If Elon Musk tells you that the Cybertruck is a boat, you drive your new boat into the ocean, dammit. That’s at least what’s going on in the world of Cybertruck testing right now after the Tesla CEO claimed the vehicle should be able to be used as a temporary water-bound vehicle.
We’re starting to close in on the actual release of the Cybertruck. Tesla CEO Elon Musk has promised that the first vehicles will get into the hands of customers by the end of the year. The company is set to host its anticipated delivery event later this month on November 30th. As recently reported by Business Insider, an executive at the company said that there may only be 10 Cybertrucks actually delivered to customers at the event.
Why so few? Well, it could be because the company is drowning some of them in the ocean. As reported by Electrek, someone spotted the company water-testing a Cybertruck prototype in the ocean in Mexico. That’s likely because Elon Musk said the truck would be waterproof enough to “serve briefly as a boat.”
“Cybertruck will be waterproof enough to serve briefly as a boat, so it can cross rivers, lakes and even seas that aren’t too choppy…Needs be able to get from Starbase to South Padre Island, which requires crossing the channel.”
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While the video doesn’t show the vehicle actually riding out into the ocean and floating along the coastline, it does appear that the company is making sure the truck meets the claims that Musk has made about it. You can watch the video in the Electrek article linked below:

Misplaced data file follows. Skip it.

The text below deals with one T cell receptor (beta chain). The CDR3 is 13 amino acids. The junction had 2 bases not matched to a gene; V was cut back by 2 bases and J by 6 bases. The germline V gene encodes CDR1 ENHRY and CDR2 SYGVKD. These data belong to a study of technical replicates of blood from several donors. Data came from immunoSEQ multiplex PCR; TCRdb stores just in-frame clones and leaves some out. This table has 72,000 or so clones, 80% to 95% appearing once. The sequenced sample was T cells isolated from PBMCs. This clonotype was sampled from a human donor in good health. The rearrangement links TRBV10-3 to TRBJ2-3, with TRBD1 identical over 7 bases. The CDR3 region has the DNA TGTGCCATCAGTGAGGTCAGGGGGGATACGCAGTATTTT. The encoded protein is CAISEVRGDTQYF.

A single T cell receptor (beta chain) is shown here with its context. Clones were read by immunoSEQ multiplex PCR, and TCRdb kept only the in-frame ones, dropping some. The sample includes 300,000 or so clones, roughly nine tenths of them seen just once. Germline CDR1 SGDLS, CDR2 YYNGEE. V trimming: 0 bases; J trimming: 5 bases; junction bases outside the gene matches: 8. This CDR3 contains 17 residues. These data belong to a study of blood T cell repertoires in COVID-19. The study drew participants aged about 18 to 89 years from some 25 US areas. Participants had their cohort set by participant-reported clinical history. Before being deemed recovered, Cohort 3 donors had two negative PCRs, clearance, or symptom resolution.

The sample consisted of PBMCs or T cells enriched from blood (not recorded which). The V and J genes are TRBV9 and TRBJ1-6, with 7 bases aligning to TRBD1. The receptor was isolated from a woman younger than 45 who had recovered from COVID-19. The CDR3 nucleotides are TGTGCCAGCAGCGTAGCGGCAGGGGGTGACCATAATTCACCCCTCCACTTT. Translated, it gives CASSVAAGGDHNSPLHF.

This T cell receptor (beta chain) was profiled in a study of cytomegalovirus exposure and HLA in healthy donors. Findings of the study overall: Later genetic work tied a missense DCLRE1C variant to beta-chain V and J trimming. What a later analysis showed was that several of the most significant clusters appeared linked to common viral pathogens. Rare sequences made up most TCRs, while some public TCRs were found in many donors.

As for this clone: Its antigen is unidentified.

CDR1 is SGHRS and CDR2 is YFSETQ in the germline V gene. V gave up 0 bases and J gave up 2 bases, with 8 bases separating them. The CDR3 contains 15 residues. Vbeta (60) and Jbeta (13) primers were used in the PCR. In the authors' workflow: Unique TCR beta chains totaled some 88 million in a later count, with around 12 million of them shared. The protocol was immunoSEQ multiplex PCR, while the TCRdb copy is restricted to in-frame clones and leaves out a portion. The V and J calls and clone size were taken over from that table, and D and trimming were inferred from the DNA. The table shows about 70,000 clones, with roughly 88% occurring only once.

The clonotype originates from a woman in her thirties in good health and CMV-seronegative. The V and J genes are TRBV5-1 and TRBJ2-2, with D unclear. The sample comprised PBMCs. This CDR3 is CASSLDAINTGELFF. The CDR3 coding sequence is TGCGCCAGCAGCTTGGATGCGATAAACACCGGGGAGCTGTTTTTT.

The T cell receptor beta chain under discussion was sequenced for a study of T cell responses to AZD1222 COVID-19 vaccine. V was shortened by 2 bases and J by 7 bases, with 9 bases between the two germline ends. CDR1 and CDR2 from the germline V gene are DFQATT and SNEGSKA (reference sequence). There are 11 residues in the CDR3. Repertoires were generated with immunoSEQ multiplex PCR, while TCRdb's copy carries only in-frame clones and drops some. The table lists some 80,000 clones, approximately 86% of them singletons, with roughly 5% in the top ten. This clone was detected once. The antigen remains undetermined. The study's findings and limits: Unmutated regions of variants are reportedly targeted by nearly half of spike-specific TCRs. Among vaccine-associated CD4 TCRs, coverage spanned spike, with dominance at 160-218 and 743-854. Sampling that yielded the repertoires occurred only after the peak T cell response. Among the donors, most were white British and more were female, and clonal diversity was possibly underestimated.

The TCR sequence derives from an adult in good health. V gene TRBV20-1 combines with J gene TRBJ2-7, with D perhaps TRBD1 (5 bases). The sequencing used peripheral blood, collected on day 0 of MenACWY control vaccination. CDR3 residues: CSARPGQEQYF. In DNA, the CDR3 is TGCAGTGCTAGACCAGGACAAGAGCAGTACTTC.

While the company could find itself losing quite a few Cybertrucks in the ocean in order to turn it into a boat, that’s not the real reason that the company will only deliver 10 Cybertrucks to customers at its delivery event later this month. A report from Ming-Chi Kuo in October said that the company would, at best, only deliver between a hundred to two hundred vehicles by the end of 2023. However, production is expected to ramp up significantly in the years after:
The current shipment estimates for the Cybertruck in 2023, 2024, and 2025 are 100–200, 100,000–120,000, and 240,000–260,000 units, respectively.
Elon Musk has already said that the company has “dug our own grave” by trying to will the Cybertruck into existence. The Tesla CEO, on the company’s most recent earnings call, described the truck as “one of those special products that comes along only once in a long while. And special products that come along once in a long while are just incredibly difficult to bring to market to reach volume, to be prosperous.”
Despite all of the concern, worry, and outright scorn towards the design, the company is only about a week away from actually getting the first vehicles into the hands of customers. We’ll see how the Cybertruck does when Tesla officially launches it on November 30th!
The post Tesla is driving the Cybertruck into the ocean because Elon Musk says it’s a boat appeared first on BGR.